We live in a modern age, but what does ‘modern’ mean and how can a reflection on ‘modernity’ help us to understand the world today? These are the questions that Peter Wagner sets out to answer in this concise and accessible book. Wagner begins by returning to the question of modernity's Western origins and its claims to open up a new and better era in the history of humanity. Modernity's claims and expectations have become more prevalent and widely shared, but in the course of their realization and diffusion they have also been radically transformed. In an acute and engaging analysis, Wagner examines the following key issues among others: – Modernity was based on the hope for freedom and reason, but it created the institutions of contemporary capitalism and democracy. How does the freedom of the citizen relate to the freedom of the buyer and seller today? And what does disaffection with capitalism and democracy entail for the sustainability of modernity? – Rather than a single model of modernity, there is now a plurality of forms of modern socio-political organisation. What does this entail for our idea of progress and our hope that the future world can be better than the present one? – All nuance and broadening notwithstanding, our concept of modernity is in some way inextricably tied to the history of Europe and the West. How can we compare different forms of modernity in a 'symmetric', non-biased or non-Eurocentric way? How can we develop a world-sociology of modernity?
Covering the origins, key features, and legacy of the Islamic tradition, the third edition of A New Introduction to Islam includes new material on Islam in the 21st century and discussions of the impact of historical ideas, literature, and movements on contemporary trends. Includes updated and rewritten chapters on the Qur’an and hadith literature that covers important new academic research Compares the practice of Islam in different Islamic countries, as well as acknowledging the differences within Islam as practiced in Europe Features study questions for each chapter and more illustrative material, charts, and excerpts from primary sources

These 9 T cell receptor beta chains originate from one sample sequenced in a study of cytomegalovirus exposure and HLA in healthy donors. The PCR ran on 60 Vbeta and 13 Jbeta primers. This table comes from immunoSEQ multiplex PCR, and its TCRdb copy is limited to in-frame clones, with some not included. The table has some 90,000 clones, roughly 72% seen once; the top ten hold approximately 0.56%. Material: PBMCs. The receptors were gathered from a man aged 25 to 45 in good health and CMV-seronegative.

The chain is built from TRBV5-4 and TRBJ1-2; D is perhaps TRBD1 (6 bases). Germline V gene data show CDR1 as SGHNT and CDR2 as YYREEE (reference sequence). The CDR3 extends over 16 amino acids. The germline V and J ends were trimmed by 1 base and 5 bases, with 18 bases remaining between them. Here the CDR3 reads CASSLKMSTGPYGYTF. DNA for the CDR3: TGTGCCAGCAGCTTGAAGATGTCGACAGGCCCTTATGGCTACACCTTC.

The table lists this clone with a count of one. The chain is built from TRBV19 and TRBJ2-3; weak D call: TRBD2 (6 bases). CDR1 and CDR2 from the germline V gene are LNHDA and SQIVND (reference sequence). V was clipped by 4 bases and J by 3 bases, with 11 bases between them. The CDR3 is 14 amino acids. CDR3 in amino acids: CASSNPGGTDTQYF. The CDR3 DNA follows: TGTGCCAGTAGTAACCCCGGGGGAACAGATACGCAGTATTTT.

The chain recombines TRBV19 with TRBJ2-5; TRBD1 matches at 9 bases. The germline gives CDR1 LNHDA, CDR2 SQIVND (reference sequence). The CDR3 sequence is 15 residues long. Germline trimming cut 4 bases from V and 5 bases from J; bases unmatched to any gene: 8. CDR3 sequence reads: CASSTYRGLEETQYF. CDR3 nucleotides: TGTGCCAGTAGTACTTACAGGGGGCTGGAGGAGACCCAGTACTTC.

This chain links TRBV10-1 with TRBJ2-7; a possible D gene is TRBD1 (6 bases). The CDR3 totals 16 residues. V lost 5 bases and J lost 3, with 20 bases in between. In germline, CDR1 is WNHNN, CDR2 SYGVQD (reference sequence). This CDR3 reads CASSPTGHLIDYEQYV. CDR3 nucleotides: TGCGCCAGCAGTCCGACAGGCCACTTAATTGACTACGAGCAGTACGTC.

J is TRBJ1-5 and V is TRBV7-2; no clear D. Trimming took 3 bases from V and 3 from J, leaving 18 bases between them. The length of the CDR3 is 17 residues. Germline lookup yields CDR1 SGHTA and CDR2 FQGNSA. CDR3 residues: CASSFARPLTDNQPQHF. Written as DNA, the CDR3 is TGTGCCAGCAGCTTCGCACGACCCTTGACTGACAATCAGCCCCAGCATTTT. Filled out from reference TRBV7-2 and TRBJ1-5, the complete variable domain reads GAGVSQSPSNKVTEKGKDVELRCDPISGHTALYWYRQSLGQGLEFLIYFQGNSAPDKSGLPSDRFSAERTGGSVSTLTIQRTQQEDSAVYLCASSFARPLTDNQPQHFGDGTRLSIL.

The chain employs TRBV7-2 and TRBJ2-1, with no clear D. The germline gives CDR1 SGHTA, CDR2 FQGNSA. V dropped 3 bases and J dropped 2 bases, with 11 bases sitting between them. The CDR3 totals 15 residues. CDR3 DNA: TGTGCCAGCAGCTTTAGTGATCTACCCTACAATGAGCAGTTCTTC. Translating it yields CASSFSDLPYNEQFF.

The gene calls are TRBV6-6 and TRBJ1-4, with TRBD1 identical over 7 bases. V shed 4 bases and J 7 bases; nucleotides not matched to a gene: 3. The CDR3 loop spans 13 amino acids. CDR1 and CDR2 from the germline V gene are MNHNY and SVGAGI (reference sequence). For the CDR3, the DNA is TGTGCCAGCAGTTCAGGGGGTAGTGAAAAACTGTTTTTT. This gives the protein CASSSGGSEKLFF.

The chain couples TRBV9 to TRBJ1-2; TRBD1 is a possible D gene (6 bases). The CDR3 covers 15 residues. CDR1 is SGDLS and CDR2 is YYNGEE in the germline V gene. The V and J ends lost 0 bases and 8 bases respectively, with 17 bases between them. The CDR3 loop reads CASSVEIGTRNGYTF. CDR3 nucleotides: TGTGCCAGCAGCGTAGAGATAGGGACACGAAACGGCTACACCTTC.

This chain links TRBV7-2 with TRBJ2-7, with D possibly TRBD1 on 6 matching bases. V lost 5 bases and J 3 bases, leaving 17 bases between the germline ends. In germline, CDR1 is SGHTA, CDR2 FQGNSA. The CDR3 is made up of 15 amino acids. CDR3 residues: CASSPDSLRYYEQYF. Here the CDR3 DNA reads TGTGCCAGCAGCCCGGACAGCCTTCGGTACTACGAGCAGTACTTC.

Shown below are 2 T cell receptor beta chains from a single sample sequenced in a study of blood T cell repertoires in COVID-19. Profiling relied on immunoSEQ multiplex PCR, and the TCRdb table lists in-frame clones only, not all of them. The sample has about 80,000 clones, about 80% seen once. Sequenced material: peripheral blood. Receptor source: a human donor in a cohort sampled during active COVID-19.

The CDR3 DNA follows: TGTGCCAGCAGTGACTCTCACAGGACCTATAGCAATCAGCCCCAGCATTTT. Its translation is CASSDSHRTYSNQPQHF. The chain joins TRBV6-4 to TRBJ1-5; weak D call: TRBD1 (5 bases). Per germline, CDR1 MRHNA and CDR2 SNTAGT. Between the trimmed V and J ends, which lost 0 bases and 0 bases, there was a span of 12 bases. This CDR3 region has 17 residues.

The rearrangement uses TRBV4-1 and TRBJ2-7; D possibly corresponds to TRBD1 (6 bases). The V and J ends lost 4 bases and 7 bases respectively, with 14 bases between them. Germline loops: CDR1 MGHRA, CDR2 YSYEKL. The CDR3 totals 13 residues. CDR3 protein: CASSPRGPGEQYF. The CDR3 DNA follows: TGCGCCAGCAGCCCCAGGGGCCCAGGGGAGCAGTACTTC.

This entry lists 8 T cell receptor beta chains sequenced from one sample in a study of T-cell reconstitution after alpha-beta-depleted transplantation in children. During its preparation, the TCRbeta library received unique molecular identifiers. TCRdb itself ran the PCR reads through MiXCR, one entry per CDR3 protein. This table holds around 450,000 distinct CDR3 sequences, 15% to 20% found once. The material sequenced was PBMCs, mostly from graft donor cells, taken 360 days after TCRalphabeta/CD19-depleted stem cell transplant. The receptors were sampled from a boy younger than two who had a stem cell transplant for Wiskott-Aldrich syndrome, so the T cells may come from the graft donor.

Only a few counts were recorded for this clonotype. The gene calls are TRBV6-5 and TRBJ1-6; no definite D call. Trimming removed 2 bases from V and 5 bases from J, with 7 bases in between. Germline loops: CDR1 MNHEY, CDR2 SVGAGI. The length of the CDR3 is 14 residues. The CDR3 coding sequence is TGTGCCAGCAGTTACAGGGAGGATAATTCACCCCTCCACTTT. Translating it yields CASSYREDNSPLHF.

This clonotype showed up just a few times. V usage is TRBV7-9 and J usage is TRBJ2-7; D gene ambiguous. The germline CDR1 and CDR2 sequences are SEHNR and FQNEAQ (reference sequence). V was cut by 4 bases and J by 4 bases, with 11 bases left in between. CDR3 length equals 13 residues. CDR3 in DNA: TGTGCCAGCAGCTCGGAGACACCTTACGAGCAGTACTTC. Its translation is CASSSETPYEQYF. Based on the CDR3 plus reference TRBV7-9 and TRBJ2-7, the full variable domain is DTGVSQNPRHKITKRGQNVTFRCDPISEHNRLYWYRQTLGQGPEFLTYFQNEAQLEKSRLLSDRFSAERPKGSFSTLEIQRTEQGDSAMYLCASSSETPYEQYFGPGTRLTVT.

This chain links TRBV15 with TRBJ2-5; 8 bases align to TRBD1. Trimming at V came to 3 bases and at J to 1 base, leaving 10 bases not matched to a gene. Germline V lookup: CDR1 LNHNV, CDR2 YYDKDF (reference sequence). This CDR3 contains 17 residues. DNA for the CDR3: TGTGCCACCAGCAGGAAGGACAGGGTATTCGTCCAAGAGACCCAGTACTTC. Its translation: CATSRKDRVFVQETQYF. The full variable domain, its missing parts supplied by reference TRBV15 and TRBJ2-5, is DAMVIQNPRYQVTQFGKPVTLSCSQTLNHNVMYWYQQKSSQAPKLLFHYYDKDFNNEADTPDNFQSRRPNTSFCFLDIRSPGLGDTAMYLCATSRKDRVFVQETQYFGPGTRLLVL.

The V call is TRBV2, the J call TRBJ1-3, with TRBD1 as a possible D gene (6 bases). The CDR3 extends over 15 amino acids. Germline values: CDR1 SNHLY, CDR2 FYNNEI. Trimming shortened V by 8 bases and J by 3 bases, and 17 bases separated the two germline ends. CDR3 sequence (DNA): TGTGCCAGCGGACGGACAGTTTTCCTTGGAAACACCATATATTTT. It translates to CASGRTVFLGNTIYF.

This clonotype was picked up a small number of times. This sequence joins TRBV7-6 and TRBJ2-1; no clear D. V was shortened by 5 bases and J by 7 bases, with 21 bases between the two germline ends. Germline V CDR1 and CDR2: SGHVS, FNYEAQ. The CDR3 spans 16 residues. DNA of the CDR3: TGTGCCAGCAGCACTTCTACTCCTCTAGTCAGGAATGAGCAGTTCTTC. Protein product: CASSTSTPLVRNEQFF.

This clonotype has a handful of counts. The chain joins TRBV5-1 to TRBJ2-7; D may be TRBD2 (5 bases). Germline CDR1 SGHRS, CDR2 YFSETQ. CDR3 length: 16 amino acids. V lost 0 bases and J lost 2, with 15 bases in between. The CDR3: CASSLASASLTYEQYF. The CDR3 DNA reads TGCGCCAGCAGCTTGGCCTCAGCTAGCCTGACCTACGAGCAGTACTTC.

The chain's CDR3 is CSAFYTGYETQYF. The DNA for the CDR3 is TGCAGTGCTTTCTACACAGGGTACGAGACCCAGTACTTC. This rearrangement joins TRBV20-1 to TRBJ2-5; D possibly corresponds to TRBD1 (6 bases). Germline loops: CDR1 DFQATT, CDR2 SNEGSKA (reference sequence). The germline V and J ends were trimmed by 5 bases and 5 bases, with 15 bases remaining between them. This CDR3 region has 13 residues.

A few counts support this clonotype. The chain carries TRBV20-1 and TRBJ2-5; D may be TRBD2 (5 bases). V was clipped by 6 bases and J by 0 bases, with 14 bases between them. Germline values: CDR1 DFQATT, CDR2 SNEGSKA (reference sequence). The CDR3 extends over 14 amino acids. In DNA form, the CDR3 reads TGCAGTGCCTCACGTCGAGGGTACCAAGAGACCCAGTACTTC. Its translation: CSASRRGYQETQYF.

This successor volume to The Hidden Origins of Islam (edited by Karl-Heinz Ohlig and Gerd-R. Puin) continues the pioneering research begun in the first volume into the earliest development of Islam. Using coins, commemorative building inscriptions, and a rigorous linguistic analysis of the Koran along with Persian and Christian literature from the seventh and eighth centuries--when Islam was in its formative stages--five expert contributors attempt a reconstruction of this critical time period. Despite the scholarly nature of their work, the implications of their discoveries are startling: -Islam originally emerged as a sect of Christianity. -Its central theological tenets were influenced by a pre-Nicean, Syrian Christianity. -Aramaic, the common language throughout the Near East for many centuries and the language of Syrian Christianity, significantly influenced the Arabic script and vocabulary used in the Koran. -Finally, it was not until the end of the eighth and ninth centuries that Islam formed as a separate religion, and the Koran underwent a period of historical development of at least 200 years.Controversial and highly intriguing, this critical historical analysis reveals the beginning of Islam in a completely new light.
Ten years on from 9/11, much of the Muslim faith remains largely unknown and misunderstood in the West. While there have been a number of successful books on the topic of Islamic history - from Karen Armstrong's Islam: A Brief History to Bernard Lewis's The Crises of Islam - there is surprisingly no book for a popular audience about Islam as a religion, let alone one by an author from an Islamic background. No God But God fills that gap, addressing issues of belief: the difference between the Quran and the Bible, the meaning of the Hajj, the Muslim relationship with Jesus, the Muslim attitude towards Jews, equality between the sexes and more. This revised and updated edition includes a wealth of new material and new chapters covering recent uprisings in Tunisia, Egypt and Libya; the changing face of Islam in Europe and North Africa; and a number of topics of heated debate (the veil controversy; Islam & women; Iraq War as a Jihadi recruiting agent etc).
Now available in a fully-revised and updated third edition, Islam: History, Religion and Politics, provides a comprehensive and engaging introduction to the core teachings, historical development, and contemporary public struggles of Islam. Features a new chapter on the Arab Spring and the ongoing struggles for representative governance throughout the Muslim world Includes up-to-date analysis of the civil wars in Afghanistan, Syria, Iraq, and Yemen, including the rise of terrorist groups like Boko Haram and ISIS Spans Islamic history from the life of Muhammad and the birth of Islamic ideals, through Islam’s phenomenal geographical expansion and cultural development, to the creation of modern states and its role in today’s global society Written by a leading scholar of Islamic studies